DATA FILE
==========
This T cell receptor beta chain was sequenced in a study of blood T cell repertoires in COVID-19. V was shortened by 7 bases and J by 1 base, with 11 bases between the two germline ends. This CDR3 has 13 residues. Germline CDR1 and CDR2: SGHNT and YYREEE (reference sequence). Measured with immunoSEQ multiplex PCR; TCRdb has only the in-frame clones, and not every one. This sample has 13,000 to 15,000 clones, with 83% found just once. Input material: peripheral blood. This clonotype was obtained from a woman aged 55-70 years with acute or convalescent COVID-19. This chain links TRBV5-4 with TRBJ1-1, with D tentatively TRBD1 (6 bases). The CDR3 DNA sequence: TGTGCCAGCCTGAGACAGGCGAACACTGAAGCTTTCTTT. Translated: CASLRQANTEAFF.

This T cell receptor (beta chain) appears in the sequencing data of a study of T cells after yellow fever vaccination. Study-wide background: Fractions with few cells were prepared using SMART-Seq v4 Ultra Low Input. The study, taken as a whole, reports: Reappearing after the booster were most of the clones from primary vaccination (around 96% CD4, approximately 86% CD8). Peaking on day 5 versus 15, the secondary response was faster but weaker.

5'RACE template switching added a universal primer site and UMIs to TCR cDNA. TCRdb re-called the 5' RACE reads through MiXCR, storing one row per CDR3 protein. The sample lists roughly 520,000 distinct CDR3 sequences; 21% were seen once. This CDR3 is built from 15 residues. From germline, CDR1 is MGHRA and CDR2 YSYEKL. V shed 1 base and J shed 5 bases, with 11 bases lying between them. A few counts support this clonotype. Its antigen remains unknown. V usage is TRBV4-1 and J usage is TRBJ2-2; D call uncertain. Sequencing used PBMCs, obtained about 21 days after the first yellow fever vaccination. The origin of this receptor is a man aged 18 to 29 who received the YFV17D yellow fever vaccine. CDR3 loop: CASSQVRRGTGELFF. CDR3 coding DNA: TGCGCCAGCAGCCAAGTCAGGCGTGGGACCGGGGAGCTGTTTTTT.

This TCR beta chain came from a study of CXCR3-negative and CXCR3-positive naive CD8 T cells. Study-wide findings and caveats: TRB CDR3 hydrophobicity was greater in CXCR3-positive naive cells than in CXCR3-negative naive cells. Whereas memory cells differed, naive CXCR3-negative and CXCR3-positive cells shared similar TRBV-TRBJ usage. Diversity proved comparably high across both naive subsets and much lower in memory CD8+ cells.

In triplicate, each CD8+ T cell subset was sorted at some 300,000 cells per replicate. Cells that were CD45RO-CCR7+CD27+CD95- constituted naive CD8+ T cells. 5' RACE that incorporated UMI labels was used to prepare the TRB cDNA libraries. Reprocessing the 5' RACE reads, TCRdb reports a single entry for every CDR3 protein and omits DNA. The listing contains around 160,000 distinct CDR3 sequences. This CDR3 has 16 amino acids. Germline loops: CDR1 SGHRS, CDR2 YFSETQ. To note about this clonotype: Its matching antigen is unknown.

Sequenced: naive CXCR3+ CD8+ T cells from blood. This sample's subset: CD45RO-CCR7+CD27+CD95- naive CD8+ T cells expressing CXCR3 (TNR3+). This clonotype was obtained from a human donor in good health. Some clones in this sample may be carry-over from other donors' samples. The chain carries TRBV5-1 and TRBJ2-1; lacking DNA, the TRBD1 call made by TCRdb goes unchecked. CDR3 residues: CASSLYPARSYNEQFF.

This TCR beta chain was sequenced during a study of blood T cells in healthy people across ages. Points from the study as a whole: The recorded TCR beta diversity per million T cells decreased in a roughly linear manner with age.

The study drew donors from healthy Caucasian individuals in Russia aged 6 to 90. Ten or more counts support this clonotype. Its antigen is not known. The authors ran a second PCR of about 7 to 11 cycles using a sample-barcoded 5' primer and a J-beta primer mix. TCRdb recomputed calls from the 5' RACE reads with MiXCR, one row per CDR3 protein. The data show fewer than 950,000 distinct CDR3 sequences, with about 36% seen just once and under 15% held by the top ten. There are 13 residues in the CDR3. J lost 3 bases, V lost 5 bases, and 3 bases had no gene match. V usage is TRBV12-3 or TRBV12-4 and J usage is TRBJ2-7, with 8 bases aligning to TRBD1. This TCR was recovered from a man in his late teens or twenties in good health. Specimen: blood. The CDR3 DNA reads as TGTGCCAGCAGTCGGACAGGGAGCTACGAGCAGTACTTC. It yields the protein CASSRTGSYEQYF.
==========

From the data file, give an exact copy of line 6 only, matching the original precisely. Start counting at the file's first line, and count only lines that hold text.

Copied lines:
Sequenced: naive CXCR3+ CD8+ T cells from blood. This sample's subset: CD45RO-CCR7+CD27+CD95- naive CD8+ T cells expressing CXCR3 (TNR3+). This clonotype was obtained from a human donor in good health. Some clones in this sample may be carry-over from other donors' samples. The chain carries TRBV5-1 and TRBJ2-1; lacking DNA, the TRBD1 call made by TCRdb goes unchecked. CDR3 residues: CASSLYPARSYNEQFF.